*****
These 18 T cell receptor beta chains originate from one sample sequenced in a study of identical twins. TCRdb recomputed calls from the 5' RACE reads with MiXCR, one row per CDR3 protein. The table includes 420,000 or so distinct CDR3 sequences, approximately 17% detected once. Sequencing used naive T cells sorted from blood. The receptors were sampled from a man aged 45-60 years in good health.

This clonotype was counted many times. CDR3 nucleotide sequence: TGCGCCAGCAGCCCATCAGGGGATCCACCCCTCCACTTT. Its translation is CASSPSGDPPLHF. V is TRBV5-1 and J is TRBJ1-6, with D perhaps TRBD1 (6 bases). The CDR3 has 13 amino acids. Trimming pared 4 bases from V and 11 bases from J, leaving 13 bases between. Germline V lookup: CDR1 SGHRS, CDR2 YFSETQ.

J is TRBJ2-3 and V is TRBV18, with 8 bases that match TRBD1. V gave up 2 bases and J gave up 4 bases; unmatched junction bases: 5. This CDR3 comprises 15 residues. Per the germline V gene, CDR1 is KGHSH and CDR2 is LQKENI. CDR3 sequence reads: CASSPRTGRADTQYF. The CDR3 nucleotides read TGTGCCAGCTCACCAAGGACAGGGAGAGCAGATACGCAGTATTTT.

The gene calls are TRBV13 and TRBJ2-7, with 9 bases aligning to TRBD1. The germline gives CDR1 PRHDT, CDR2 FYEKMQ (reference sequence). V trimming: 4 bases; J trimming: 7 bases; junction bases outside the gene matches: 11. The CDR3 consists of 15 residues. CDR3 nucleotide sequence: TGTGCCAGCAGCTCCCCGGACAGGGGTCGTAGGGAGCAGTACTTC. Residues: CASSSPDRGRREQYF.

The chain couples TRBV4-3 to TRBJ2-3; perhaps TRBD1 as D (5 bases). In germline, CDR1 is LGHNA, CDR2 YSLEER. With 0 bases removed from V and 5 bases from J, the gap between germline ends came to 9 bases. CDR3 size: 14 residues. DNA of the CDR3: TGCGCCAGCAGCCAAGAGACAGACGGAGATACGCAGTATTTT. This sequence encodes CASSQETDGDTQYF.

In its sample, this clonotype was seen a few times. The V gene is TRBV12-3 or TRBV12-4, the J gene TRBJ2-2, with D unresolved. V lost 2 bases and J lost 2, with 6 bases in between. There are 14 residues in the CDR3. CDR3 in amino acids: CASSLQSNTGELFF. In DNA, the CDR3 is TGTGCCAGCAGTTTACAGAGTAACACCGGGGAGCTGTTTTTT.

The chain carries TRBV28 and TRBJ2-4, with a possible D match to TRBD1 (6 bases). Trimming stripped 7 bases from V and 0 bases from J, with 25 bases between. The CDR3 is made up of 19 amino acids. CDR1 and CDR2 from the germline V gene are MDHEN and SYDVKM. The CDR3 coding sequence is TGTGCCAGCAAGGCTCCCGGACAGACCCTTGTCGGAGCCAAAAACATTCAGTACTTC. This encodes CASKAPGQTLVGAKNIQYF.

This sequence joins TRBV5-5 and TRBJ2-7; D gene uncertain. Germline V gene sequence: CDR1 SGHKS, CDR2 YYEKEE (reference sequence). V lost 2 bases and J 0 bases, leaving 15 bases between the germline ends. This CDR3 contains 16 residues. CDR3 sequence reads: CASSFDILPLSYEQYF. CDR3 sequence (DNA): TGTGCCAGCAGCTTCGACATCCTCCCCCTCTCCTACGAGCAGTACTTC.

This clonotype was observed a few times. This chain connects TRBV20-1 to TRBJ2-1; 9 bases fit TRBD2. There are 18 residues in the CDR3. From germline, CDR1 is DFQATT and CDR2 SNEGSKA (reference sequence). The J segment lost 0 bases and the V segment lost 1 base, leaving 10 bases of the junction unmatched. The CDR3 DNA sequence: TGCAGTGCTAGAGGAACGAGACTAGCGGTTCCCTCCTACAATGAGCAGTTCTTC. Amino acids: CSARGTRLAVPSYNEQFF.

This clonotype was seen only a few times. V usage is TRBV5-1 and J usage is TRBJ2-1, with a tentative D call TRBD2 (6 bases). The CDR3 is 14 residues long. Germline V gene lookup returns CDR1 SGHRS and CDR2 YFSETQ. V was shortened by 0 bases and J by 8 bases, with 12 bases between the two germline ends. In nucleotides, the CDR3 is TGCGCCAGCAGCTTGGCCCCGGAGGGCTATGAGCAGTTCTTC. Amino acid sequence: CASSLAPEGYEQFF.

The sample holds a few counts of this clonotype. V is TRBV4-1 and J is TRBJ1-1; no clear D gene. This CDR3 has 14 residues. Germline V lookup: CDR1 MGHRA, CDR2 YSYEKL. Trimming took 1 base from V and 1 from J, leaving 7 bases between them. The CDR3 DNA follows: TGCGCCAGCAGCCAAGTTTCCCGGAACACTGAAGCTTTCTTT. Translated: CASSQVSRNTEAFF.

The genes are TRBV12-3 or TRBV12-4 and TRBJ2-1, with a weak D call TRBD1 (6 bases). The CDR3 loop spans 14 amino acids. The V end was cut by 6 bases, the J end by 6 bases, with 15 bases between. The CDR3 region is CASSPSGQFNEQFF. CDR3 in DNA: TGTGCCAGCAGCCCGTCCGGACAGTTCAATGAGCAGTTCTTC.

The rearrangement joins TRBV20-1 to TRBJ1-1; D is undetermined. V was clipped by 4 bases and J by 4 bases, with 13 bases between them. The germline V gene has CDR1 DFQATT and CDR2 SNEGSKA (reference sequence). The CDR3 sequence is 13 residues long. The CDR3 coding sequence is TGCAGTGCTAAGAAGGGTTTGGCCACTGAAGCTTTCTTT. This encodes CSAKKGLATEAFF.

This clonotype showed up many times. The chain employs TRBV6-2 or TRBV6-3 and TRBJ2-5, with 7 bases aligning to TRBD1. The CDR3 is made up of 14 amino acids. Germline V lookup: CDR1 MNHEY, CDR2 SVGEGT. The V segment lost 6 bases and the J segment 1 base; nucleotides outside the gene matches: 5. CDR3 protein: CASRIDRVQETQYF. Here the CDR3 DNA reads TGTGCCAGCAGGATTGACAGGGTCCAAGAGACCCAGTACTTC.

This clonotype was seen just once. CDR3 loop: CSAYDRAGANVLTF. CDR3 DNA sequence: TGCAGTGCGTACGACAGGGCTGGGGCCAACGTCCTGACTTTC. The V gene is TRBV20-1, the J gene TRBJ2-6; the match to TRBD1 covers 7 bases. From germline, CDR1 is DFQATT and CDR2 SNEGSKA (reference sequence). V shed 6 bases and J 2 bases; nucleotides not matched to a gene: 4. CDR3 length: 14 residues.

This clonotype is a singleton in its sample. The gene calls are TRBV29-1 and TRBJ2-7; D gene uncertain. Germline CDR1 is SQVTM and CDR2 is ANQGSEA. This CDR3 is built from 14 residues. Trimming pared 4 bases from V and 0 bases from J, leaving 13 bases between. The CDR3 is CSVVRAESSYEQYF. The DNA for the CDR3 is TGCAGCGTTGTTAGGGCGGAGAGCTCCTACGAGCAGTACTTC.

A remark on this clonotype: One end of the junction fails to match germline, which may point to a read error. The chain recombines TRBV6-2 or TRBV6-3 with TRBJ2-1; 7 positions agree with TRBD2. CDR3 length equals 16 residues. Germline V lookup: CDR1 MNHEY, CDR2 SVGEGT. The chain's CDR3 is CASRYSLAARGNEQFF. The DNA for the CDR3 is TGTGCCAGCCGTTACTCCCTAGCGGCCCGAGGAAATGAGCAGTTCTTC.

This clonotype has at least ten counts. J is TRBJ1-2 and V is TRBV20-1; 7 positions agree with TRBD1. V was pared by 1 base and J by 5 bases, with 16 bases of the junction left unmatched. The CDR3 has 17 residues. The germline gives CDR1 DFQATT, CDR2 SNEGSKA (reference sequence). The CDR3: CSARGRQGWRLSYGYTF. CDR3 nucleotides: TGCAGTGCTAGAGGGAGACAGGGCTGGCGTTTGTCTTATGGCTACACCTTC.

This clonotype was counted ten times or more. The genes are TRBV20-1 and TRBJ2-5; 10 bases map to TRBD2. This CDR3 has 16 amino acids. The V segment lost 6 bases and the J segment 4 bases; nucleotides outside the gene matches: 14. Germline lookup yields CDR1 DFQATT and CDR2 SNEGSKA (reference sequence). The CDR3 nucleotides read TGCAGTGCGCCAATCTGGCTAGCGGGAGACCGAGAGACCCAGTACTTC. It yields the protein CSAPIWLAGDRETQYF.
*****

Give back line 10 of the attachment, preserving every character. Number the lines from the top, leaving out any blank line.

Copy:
This clonotype was seen only a few times. V usage is TRBV5-1 and J usage is TRBJ2-1, with a tentative D call TRBD2 (6 bases). The CDR3 is 14 residues long. Germline V gene lookup returns CDR1 SGHRS and CDR2 YFSETQ. V was shortened by 0 bases and J by 8 bases, with 12 bases between the two germline ends. In nucleotides, the CDR3 is TGCGCCAGCAGCTTGGCCCCGGAGGGCTATGAGCAGTTCTTC. Amino acid sequence: CASSLAPEGYEQFF.